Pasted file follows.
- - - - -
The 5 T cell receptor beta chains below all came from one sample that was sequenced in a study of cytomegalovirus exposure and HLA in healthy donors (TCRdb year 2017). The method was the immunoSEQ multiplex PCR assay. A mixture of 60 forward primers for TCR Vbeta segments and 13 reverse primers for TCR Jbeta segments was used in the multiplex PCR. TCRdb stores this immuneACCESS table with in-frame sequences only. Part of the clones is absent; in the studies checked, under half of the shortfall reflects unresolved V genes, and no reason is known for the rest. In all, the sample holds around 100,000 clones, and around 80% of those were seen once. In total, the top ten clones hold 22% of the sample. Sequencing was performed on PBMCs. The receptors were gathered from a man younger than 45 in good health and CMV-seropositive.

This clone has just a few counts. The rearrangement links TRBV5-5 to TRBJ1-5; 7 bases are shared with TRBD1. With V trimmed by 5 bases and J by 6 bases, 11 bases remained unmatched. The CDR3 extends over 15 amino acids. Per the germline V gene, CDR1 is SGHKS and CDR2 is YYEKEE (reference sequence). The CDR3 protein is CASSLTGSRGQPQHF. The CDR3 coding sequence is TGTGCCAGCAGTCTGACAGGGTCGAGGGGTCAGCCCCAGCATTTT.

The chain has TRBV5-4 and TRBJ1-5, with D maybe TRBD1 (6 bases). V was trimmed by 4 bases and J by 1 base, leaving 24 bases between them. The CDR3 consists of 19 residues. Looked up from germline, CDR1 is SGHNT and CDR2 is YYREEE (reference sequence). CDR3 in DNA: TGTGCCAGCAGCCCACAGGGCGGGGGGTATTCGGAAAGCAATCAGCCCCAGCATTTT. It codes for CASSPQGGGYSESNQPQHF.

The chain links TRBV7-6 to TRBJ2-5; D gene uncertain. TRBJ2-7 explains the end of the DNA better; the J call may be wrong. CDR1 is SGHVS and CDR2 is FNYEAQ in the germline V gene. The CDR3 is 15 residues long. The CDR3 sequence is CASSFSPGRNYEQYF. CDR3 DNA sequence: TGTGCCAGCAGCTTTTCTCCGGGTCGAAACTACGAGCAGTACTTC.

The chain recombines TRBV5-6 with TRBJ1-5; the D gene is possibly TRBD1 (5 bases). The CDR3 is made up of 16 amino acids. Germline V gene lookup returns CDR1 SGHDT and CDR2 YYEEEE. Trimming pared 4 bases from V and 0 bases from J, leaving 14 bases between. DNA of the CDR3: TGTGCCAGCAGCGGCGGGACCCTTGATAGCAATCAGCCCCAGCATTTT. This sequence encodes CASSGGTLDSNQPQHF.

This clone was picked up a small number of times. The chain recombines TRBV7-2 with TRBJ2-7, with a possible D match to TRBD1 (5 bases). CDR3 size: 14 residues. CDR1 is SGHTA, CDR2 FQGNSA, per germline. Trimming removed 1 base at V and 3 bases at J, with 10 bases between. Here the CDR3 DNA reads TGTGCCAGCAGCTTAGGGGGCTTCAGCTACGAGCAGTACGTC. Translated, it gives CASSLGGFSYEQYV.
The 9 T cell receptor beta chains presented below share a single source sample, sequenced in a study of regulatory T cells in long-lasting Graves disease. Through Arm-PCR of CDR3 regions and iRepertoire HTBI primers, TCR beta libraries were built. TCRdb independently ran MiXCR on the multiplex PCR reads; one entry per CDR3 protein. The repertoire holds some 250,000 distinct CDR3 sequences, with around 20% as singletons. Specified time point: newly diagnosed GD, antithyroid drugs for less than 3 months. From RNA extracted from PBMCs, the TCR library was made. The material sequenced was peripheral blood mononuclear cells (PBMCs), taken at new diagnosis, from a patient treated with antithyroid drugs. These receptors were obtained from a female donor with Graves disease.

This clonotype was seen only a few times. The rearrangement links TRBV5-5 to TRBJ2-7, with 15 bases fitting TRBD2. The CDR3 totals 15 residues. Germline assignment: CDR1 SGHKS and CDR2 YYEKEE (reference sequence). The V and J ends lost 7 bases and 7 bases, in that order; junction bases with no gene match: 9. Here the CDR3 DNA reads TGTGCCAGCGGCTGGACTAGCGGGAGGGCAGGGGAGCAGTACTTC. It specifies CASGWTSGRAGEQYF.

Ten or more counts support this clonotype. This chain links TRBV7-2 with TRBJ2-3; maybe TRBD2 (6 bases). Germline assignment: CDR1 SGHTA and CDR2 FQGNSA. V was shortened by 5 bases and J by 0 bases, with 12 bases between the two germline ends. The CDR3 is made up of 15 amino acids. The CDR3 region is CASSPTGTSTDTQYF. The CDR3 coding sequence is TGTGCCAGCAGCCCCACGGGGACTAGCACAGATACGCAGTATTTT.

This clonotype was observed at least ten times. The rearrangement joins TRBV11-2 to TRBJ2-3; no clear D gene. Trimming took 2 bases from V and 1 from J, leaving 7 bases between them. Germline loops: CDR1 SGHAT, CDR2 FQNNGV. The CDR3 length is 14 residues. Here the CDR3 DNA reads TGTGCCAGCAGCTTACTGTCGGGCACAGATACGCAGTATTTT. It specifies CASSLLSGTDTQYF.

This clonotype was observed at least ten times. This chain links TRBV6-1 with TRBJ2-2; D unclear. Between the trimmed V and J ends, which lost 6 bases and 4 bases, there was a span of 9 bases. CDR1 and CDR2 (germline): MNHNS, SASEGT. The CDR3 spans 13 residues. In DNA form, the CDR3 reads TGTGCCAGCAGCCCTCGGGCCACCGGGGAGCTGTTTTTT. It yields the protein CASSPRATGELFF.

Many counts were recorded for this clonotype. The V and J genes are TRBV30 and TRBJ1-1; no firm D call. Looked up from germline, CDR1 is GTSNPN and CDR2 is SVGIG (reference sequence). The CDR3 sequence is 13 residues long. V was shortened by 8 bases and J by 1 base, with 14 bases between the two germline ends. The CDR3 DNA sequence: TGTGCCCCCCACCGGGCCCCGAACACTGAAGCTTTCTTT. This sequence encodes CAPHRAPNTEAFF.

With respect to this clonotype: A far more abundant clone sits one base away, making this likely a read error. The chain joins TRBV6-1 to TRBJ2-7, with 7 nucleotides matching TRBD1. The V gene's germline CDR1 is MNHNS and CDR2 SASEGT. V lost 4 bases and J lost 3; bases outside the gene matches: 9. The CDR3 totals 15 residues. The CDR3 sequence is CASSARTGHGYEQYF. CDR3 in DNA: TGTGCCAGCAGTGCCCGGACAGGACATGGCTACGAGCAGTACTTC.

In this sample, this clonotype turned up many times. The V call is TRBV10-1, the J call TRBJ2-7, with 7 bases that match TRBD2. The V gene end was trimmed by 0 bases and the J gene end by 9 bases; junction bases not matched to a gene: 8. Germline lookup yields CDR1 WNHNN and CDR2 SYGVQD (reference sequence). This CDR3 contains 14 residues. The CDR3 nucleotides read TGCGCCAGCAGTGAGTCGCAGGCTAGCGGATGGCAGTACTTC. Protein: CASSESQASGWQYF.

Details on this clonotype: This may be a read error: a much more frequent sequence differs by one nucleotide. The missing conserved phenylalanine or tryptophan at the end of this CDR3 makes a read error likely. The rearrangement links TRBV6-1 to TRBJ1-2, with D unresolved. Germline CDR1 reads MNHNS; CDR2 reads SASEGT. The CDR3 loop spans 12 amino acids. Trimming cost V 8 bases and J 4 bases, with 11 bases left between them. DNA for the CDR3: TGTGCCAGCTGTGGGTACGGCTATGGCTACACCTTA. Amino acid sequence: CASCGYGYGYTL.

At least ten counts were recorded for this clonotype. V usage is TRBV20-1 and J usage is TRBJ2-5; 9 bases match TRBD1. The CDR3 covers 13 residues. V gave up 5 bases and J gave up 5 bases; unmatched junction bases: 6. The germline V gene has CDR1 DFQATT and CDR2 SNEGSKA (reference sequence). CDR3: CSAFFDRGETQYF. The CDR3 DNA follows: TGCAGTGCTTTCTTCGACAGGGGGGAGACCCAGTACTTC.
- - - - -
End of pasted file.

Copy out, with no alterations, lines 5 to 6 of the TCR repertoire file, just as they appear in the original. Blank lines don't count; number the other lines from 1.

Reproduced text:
The chain recombines TRBV5-6 with TRBJ1-5; the D gene is possibly TRBD1 (5 bases). The CDR3 is made up of 16 amino acids. Germline V gene lookup returns CDR1 SGHDT and CDR2 YYEEEE. Trimming pared 4 bases from V and 0 bases from J, leaving 14 bases between. DNA of the CDR3: TGTGCCAGCAGCGGCGGGACCCTTGATAGCAATCAGCCCCAGCATTTT. This sequence encodes CASSGGTLDSNQPQHF.

This clone was picked up a small number of times. The chain recombines TRBV7-2 with TRBJ2-7, with a possible D match to TRBD1 (5 bases). CDR3 size: 14 residues. CDR1 is SGHTA, CDR2 FQGNSA, per germline. Trimming removed 1 base at V and 3 bases at J, with 10 bases between. Here the CDR3 DNA reads TGTGCCAGCAGCTTAGGGGGCTTCAGCTACGAGCAGTACGTC. Translated, it gives CASSLGGFSYEQYV.